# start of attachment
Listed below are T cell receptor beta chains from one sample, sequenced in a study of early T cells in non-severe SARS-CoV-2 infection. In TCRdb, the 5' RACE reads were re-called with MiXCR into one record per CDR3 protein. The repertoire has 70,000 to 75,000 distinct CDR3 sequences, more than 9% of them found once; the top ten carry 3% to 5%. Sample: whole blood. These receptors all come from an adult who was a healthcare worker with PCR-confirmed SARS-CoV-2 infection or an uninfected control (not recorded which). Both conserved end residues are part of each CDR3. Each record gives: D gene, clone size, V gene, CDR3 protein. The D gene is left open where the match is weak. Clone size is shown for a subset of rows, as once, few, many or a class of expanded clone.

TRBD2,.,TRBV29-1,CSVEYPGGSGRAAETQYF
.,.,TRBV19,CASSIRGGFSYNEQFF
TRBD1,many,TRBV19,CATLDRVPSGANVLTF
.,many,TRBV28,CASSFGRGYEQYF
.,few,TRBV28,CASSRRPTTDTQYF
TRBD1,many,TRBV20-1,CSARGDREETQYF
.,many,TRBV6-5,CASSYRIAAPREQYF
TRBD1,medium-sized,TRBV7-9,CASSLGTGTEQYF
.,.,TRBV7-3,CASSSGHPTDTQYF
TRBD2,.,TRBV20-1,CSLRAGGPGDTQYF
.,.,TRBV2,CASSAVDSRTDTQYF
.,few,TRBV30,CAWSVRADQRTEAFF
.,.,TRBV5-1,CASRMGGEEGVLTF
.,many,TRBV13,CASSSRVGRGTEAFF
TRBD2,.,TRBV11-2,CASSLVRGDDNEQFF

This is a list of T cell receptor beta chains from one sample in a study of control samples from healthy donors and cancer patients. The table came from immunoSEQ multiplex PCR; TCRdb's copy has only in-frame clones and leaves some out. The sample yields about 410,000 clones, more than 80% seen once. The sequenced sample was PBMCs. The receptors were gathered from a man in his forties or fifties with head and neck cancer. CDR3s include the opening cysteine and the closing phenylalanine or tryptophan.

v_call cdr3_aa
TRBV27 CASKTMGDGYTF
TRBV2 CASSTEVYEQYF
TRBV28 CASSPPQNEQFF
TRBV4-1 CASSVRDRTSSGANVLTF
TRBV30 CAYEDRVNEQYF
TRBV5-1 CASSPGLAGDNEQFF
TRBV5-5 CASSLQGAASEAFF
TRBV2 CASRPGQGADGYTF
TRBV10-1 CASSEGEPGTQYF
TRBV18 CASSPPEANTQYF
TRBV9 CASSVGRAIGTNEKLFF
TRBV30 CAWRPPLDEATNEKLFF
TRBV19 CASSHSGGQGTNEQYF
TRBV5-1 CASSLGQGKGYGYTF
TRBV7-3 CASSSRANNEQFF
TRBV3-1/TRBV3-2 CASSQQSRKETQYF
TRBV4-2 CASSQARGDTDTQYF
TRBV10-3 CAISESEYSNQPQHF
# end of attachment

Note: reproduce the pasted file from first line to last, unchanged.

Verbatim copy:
Listed below are T cell receptor beta chains from one sample, sequenced in a study of early T cells in non-severe SARS-CoV-2 infection. In TCRdb, the 5' RACE reads were re-called with MiXCR into one record per CDR3 protein. The repertoire has 70,000 to 75,000 distinct CDR3 sequences, more than 9% of them found once; the top ten carry 3% to 5%. Sample: whole blood. These receptors all come from an adult who was a healthcare worker with PCR-confirmed SARS-CoV-2 infection or an uninfected control (not recorded which). Both conserved end residues are part of each CDR3. Each record gives: D gene, clone size, V gene, CDR3 protein. The D gene is left open where the match is weak. Clone size is shown for a subset of rows, as once, few, many or a class of expanded clone.

TRBD2,.,TRBV29-1,CSVEYPGGSGRAAETQYF
.,.,TRBV19,CASSIRGGFSYNEQFF
TRBD1,many,TRBV19,CATLDRVPSGANVLTF
.,many,TRBV28,CASSFGRGYEQYF
.,few,TRBV28,CASSRRPTTDTQYF
TRBD1,many,TRBV20-1,CSARGDREETQYF
.,many,TRBV6-5,CASSYRIAAPREQYF
TRBD1,medium-sized,TRBV7-9,CASSLGTGTEQYF
.,.,TRBV7-3,CASSSGHPTDTQYF
TRBD2,.,TRBV20-1,CSLRAGGPGDTQYF
.,.,TRBV2,CASSAVDSRTDTQYF
.,few,TRBV30,CAWSVRADQRTEAFF
.,.,TRBV5-1,CASRMGGEEGVLTF
.,many,TRBV13,CASSSRVGRGTEAFF
TRBD2,.,TRBV11-2,CASSLVRGDDNEQFF

This is a list of T cell receptor beta chains from one sample in a study of control samples from healthy donors and cancer patients. The table came from immunoSEQ multiplex PCR; TCRdb's copy has only in-frame clones and leaves some out. The sample yields about 410,000 clones, more than 80% seen once. The sequenced sample was PBMCs. The receptors were gathered from a man in his forties or fifties with head and neck cancer. CDR3s include the opening cysteine and the closing phenylalanine or tryptophan.

v_call cdr3_aa
TRBV27 CASKTMGDGYTF
TRBV2 CASSTEVYEQYF
TRBV28 CASSPPQNEQFF
TRBV4-1 CASSVRDRTSSGANVLTF
TRBV30 CAYEDRVNEQYF
TRBV5-1 CASSPGLAGDNEQFF
TRBV5-5 CASSLQGAASEAFF
TRBV2 CASRPGQGADGYTF
TRBV10-1 CASSEGEPGTQYF
TRBV18 CASSPPEANTQYF
TRBV9 CASSVGRAIGTNEKLFF
TRBV30 CAWRPPLDEATNEKLFF
TRBV19 CASSHSGGQGTNEQYF
TRBV5-1 CASSLGQGKGYGYTF
TRBV7-3 CASSSRANNEQFF
TRBV3-1/TRBV3-2 CASSQQSRKETQYF
TRBV4-2 CASSQARGDTDTQYF
TRBV10-3 CAISESEYSNQPQHF